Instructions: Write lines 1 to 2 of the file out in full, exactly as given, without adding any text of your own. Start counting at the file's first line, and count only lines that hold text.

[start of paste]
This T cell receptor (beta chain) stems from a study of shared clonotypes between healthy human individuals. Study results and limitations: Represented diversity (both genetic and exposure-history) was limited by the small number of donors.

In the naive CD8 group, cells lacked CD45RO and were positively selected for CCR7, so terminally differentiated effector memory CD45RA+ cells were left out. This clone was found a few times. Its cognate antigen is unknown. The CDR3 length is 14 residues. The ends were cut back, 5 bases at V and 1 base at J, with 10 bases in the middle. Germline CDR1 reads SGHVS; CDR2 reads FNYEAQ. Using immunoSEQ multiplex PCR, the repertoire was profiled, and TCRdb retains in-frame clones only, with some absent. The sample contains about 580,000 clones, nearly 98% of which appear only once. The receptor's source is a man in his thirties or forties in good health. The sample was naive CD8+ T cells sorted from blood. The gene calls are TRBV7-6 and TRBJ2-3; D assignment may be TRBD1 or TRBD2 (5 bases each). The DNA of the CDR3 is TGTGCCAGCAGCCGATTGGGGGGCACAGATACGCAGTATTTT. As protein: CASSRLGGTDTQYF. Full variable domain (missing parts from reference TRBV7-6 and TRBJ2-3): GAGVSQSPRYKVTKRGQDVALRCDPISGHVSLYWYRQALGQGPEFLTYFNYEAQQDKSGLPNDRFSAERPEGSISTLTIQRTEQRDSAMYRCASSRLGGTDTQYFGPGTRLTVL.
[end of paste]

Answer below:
This T cell receptor (beta chain) stems from a study of shared clonotypes between healthy human individuals. Study results and limitations: Represented diversity (both genetic and exposure-history) was limited by the small number of donors.

In the naive CD8 group, cells lacked CD45RO and were positively selected for CCR7, so terminally differentiated effector memory CD45RA+ cells were left out. This clone was found a few times. Its cognate antigen is unknown. The CDR3 length is 14 residues. The ends were cut back, 5 bases at V and 1 base at J, with 10 bases in the middle. Germline CDR1 reads SGHVS; CDR2 reads FNYEAQ. Using immunoSEQ multiplex PCR, the repertoire was profiled, and TCRdb retains in-frame clones only, with some absent. The sample contains about 580,000 clones, nearly 98% of which appear only once. The receptor's source is a man in his thirties or forties in good health. The sample was naive CD8+ T cells sorted from blood. The gene calls are TRBV7-6 and TRBJ2-3; D assignment may be TRBD1 or TRBD2 (5 bases each). The DNA of the CDR3 is TGTGCCAGCAGCCGATTGGGGGGCACAGATACGCAGTATTTT. As protein: CASSRLGGTDTQYF. Full variable domain (missing parts from reference TRBV7-6 and TRBJ2-3): GAGVSQSPRYKVTKRGQDVALRCDPISGHVSLYWYRQALGQGPEFLTYFNYEAQQDKSGLPNDRFSAERPEGSISTLTIQRTEQRDSAMYRCASSRLGGTDTQYFGPGTRLTVL.